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Hydroponic » Aeroponics

Hydroponic - Aeroponics

Aeroponics.

Aeroponics is a system wherein roots are continuously or discontinuously kept in an environment saturated with fine drops (a mist or aerosol) of nutrient solution. The method requires no substrate and entails growing plants with their roots suspended in a deep air or growth chamber with the roots periodically wetted with a fine mist of atomized nutrients. Excellent aeration is the main advantage of aeroponics.

Aeroponic techniques have proven to be commercially successful for propagation, seed germination, seed potato production, tomato production, leaf crops, and micro-greens. Since inventor Richard Stoner commercialized aeroponic technology in 1983, aeroponics has been implemented as an alternative to water intensive hydroponic systems worldwide. The limitation of hydroponics is the fact that 1 kg of water can only hold 8 mg of air, no matter whether aerators are utilized or not.

Another distinct advantage of aeroponics over hydroponics is that any species of plants can be grown in a true aeroponic system because the micro environment of an aeroponic can be finely controlled. The limitation of hydroponics is that only certain species of plants can survive for so long in water before they become waterlogged.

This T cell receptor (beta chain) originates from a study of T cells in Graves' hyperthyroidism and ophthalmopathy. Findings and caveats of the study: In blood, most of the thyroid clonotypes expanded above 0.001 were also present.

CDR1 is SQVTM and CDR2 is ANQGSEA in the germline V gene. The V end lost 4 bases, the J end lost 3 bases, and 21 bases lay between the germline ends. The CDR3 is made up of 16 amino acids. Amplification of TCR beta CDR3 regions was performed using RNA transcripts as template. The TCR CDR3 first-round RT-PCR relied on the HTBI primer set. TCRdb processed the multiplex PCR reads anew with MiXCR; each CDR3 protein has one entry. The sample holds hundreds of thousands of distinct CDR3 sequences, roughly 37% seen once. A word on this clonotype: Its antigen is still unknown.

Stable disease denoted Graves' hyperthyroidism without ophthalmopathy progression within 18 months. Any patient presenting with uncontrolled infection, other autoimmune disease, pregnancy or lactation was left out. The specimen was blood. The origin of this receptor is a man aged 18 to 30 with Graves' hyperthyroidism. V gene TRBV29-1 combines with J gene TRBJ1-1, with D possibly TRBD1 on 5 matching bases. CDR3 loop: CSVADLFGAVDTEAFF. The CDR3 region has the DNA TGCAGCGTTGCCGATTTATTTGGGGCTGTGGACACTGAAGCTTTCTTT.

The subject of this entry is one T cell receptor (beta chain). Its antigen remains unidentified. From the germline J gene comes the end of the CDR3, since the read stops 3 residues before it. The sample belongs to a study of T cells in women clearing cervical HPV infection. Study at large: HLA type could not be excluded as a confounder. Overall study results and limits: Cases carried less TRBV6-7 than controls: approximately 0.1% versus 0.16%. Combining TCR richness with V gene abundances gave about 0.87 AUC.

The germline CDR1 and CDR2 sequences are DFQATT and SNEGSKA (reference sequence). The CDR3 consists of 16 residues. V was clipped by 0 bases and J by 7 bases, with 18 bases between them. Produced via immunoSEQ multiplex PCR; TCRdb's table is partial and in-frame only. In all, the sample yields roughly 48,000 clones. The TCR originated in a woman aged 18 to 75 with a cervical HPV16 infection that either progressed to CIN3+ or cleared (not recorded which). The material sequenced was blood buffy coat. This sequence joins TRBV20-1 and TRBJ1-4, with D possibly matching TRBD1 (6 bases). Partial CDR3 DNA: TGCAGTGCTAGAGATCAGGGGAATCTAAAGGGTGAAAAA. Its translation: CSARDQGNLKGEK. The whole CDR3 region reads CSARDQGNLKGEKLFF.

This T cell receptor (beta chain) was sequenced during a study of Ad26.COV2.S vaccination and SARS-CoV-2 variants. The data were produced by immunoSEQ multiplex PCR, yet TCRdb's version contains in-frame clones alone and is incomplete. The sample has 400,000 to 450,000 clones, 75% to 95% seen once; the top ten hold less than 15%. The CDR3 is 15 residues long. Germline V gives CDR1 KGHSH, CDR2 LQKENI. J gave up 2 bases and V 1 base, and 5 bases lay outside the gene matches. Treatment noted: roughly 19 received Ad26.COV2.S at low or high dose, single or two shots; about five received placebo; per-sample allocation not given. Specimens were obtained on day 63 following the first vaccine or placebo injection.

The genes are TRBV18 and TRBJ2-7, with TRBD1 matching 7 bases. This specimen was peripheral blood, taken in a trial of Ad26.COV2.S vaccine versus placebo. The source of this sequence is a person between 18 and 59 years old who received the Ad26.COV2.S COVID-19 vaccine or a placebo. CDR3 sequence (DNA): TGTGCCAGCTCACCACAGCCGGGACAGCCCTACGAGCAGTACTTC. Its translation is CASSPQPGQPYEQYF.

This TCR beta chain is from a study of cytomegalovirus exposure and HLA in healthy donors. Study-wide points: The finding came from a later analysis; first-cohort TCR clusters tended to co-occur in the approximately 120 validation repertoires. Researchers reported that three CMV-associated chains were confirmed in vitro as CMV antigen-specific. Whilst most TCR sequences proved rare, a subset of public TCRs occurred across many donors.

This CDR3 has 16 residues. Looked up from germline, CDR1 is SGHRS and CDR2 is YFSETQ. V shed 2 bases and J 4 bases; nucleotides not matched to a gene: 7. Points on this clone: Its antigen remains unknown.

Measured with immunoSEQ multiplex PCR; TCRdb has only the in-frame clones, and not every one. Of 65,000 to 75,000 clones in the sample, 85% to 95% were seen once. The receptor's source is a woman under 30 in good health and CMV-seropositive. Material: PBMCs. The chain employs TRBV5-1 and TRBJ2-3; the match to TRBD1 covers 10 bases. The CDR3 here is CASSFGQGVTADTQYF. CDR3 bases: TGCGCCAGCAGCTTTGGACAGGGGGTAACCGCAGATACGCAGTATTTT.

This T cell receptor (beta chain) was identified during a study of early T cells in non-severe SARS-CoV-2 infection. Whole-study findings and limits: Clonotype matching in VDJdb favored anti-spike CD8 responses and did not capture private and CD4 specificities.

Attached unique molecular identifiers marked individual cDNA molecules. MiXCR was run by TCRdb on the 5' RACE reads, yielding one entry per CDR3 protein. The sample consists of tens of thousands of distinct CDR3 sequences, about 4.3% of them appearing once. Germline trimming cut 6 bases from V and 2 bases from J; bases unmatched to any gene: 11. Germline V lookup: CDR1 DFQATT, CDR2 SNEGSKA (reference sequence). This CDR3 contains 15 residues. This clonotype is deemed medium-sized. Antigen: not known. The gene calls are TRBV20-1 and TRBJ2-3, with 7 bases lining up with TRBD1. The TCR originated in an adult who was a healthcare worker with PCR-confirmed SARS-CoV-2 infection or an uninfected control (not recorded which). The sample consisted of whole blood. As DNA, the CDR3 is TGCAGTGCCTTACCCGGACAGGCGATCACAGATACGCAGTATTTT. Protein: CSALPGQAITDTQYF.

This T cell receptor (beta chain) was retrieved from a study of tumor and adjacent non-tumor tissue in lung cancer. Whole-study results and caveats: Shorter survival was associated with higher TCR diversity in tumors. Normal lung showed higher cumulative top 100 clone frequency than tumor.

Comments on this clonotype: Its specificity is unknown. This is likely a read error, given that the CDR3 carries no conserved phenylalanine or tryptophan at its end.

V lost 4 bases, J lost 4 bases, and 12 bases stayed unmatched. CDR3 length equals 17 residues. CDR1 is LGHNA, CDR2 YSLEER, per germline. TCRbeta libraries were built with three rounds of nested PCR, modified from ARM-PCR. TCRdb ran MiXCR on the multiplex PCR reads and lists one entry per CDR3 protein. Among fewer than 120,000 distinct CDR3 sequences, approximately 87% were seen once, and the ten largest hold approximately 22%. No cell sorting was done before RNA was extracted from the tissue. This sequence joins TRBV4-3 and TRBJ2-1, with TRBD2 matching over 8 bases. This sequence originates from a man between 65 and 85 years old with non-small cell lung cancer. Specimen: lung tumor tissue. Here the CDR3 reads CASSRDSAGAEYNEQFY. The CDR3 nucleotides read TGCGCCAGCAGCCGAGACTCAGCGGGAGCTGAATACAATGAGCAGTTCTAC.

The advantage of aeroponics is that suspended aeroponic plants receive 100% of the available oxygen and carbon dioxide to the roots zone, stems, and leaves, thus accelerating biomass growth and reducing rooting times. NASA research has shown that aeroponically grown plants have an 80% increase in dry weight biomass (essential minerals) compared to hydroponically grown plants. Aeroponics used 65% less water than hydroponics. NASA also concluded that aeroponically grown plants requires the nutrient input compared to hydroponics. Unlike hydroponically grown plants, aeroponically grown plants will not suffer transplant shock when transplanted to soil, and offers growers the ability to reduce the spread of disease and pathogens. Aeroponics is also widely used in laboratory studies of plant physiology and plant pathology. Aeroponic techniques have been given special attention from NASA since a mist is easier to handle than a liquid in a zero gravity environment.

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